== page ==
How many personnel are required to initiate certain tasks that are not a part of this article? There are resources that provide guidance on response structures such as National Fire Protection Association (NFPA) 1710, Standard for the Organization and Deployment of Fire Suppression Operations, Emergency Medical Operations, and Special Operations to the Public by Career Fire Departments, and NFPA 1720, Standard for the Organization and Deployment of Fire Suppression Operations, Emergency Medical Operations and Special Operations to the Public by Volunteer Fire Departments. Additionally, programs developed by the National Fire Academy (NFA) also suggest minimal staffing levels for initiating certain tasks. Using fire flow formulas such as the NFA Fire Flow equation (length x width x height/3 = gallons per minute) can aid in developing response structures. It certainly is not an exact science, but at the very least, it provides a starting point and building block to consider with district challenges.
Minimum criteria must be developed so that the fire officer understands the anticipated capabilities of the resources. Perhaps the first-alarm resources are anticipated to deliver the fire flow for 25 percent of the fire involvement. If that is the methodology, what resources are needed to achieve and sustain delivery? Perhaps the staffing methodology anticipates crews to perform basic functions such as deploying two handlines (one attack and one backup line using two personnel for each and one fire apparatus operator), conducting search and rescue (two personnel), and performing ventilation (two personnel) (photo 3). In theory, to achieve 25 percent fire flow and to initiate the three tasks above, what and how many apparatus are needed and what is the anticipated staffing per apparatus? For this example, the response structure may be two engines (three personnel each) and a truck (four personnel).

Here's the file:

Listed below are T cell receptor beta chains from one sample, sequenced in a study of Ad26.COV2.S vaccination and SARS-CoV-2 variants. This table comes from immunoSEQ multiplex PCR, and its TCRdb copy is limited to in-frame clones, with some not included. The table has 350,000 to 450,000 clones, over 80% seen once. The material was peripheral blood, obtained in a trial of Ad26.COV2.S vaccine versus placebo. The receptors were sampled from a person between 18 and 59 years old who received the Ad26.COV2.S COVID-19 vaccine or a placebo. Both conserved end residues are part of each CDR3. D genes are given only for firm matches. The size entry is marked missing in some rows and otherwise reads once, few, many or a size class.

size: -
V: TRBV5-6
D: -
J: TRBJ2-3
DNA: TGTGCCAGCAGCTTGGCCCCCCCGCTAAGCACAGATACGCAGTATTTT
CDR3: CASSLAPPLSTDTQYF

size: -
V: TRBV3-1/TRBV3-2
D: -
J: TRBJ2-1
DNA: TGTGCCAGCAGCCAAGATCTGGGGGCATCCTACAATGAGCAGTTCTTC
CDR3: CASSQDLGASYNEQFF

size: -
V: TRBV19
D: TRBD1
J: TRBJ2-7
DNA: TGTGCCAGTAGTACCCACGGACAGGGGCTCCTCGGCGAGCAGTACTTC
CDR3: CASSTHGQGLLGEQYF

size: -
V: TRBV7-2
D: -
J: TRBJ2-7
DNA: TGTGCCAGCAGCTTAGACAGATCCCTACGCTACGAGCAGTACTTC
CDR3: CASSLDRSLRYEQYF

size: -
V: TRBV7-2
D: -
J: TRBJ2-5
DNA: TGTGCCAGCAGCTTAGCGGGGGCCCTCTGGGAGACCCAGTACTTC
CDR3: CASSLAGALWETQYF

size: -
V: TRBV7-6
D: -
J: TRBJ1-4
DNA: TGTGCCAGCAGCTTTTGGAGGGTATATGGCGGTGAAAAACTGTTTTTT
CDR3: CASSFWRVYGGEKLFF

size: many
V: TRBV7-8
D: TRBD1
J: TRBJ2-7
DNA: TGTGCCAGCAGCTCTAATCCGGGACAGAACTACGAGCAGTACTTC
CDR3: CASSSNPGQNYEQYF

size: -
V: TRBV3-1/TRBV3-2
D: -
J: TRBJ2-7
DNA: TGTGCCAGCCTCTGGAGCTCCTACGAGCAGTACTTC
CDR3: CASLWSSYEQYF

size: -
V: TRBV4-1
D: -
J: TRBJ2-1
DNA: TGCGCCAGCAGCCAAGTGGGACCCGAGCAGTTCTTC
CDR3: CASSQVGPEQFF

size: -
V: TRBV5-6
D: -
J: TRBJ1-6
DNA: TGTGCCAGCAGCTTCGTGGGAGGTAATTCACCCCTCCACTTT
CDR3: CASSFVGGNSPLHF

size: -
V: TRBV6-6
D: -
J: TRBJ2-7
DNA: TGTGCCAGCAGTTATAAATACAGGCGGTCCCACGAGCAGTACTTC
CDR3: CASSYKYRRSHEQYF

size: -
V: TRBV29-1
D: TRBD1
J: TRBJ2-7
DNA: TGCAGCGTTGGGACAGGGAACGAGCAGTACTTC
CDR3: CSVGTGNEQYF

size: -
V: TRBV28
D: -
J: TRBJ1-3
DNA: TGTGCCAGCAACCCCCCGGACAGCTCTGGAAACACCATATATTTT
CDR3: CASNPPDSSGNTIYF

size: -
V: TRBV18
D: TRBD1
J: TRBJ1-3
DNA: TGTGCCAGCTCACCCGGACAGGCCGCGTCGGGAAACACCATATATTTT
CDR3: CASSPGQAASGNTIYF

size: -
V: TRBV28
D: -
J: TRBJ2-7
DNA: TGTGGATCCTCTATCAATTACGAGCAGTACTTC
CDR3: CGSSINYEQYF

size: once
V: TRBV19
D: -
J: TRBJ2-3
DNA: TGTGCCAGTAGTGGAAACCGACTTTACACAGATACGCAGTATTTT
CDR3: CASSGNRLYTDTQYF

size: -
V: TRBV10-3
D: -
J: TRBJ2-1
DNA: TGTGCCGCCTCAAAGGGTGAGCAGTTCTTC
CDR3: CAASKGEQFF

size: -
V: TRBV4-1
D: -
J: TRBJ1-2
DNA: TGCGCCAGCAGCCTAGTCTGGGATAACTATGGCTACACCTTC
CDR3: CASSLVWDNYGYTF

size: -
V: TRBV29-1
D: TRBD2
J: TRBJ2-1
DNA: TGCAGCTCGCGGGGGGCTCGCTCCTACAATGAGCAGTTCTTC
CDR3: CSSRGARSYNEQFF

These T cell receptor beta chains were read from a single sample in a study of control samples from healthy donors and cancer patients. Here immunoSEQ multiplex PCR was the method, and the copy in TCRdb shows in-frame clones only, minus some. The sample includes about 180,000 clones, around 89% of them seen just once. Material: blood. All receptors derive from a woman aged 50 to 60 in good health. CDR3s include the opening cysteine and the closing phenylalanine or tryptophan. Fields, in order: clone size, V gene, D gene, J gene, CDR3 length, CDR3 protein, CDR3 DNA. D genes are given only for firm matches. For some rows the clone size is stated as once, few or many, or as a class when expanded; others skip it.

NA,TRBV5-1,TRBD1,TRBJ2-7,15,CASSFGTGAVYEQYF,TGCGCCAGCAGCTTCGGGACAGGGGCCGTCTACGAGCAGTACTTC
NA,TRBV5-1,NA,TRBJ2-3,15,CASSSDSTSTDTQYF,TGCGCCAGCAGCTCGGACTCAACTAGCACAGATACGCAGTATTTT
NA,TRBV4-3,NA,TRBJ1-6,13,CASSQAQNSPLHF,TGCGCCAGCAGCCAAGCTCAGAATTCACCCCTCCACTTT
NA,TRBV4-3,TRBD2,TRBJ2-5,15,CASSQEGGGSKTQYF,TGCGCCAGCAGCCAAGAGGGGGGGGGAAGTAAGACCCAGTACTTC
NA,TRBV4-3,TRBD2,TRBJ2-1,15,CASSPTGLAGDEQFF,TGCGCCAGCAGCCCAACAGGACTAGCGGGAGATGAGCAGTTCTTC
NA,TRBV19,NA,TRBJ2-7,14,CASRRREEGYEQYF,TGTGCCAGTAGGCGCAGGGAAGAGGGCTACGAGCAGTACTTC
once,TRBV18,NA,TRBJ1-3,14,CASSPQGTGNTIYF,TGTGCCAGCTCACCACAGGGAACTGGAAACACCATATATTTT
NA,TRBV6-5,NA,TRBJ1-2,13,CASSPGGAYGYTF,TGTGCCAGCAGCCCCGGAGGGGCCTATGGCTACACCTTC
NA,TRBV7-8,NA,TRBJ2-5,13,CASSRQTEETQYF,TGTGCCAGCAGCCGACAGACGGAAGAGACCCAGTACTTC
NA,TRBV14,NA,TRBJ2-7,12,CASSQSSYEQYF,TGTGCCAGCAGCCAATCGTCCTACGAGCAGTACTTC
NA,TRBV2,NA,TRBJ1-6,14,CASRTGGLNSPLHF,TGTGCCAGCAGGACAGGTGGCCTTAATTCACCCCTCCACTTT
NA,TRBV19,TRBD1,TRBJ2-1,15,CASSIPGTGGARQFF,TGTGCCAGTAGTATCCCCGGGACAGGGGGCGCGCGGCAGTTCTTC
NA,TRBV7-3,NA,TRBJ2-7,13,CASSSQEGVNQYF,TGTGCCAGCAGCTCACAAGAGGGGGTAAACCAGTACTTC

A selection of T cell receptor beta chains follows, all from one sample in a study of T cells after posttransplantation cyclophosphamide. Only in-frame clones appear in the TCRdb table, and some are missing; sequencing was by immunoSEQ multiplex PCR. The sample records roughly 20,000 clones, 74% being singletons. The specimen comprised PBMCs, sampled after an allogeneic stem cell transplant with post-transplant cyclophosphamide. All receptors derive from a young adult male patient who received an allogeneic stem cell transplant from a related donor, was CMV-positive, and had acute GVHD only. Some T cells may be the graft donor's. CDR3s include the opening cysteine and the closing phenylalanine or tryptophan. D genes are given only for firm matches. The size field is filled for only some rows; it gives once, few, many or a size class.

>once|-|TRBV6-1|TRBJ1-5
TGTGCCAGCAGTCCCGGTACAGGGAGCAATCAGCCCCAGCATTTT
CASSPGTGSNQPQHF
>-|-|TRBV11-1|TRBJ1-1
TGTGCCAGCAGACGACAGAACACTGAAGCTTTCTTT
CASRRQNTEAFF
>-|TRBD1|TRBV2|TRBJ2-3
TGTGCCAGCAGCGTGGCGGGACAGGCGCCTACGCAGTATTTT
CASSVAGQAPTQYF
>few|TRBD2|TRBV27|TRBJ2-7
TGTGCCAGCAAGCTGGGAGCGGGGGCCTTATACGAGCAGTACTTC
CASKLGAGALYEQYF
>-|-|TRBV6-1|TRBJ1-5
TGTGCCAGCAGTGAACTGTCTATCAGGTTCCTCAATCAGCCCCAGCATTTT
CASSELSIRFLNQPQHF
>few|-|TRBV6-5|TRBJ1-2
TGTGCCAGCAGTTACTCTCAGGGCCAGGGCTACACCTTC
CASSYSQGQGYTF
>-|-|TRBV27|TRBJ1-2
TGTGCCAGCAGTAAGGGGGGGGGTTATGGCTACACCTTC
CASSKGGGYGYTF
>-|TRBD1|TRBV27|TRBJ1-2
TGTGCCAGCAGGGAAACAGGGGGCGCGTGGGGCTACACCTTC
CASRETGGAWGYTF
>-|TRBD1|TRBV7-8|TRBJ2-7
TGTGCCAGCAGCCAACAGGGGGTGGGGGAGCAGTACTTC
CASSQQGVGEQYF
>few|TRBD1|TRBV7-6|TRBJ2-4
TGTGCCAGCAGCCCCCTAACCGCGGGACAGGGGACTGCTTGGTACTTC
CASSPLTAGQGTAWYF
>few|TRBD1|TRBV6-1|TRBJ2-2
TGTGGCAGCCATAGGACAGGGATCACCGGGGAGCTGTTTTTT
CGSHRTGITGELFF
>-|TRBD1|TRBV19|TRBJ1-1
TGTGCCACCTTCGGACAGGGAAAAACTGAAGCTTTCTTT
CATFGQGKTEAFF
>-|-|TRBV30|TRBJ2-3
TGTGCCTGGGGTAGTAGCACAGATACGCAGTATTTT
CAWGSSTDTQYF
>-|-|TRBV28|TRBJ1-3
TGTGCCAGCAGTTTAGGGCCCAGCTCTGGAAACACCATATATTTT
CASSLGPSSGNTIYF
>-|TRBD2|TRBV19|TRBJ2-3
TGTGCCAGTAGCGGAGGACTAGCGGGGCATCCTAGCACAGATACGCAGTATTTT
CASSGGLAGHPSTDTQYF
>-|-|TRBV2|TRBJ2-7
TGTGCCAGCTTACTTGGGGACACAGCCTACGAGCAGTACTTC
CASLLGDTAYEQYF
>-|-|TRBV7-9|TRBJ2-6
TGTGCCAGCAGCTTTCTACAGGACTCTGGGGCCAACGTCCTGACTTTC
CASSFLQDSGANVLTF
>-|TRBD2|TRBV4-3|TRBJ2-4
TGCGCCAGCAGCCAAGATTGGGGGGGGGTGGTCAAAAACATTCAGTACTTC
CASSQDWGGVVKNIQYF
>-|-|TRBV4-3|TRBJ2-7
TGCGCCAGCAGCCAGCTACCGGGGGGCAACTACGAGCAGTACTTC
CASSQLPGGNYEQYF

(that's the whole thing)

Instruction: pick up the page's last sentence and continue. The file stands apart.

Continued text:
(3) The initial response structure methodology for a residential house fire may include resources to handle a room and contents fire.
For Part 2 of this article, click HERE
Eric G. Bachman, CFPS, is a 32-year fire service and a former chief of the Eden Volunteer Fire/Rescue Department in Lancaster County, Pennsylvania. He is the hazardous materials administrator for the County of Lancaster Emergency Management Agency and serves on the Local Emergency Planning Committee of Lancaster County. He is registered with the National Board on Fire Service Professional Qualifications as a fire officer IV, fire instructor III, hazardous materials technician, and hazardous materials incident commander. He has an associate degree in fire science and earned professional certification in emergency management through the state of Pennsylvania. He is also a volunteer firefighter with the West Hempfield (PA) Fire & Rescue Company.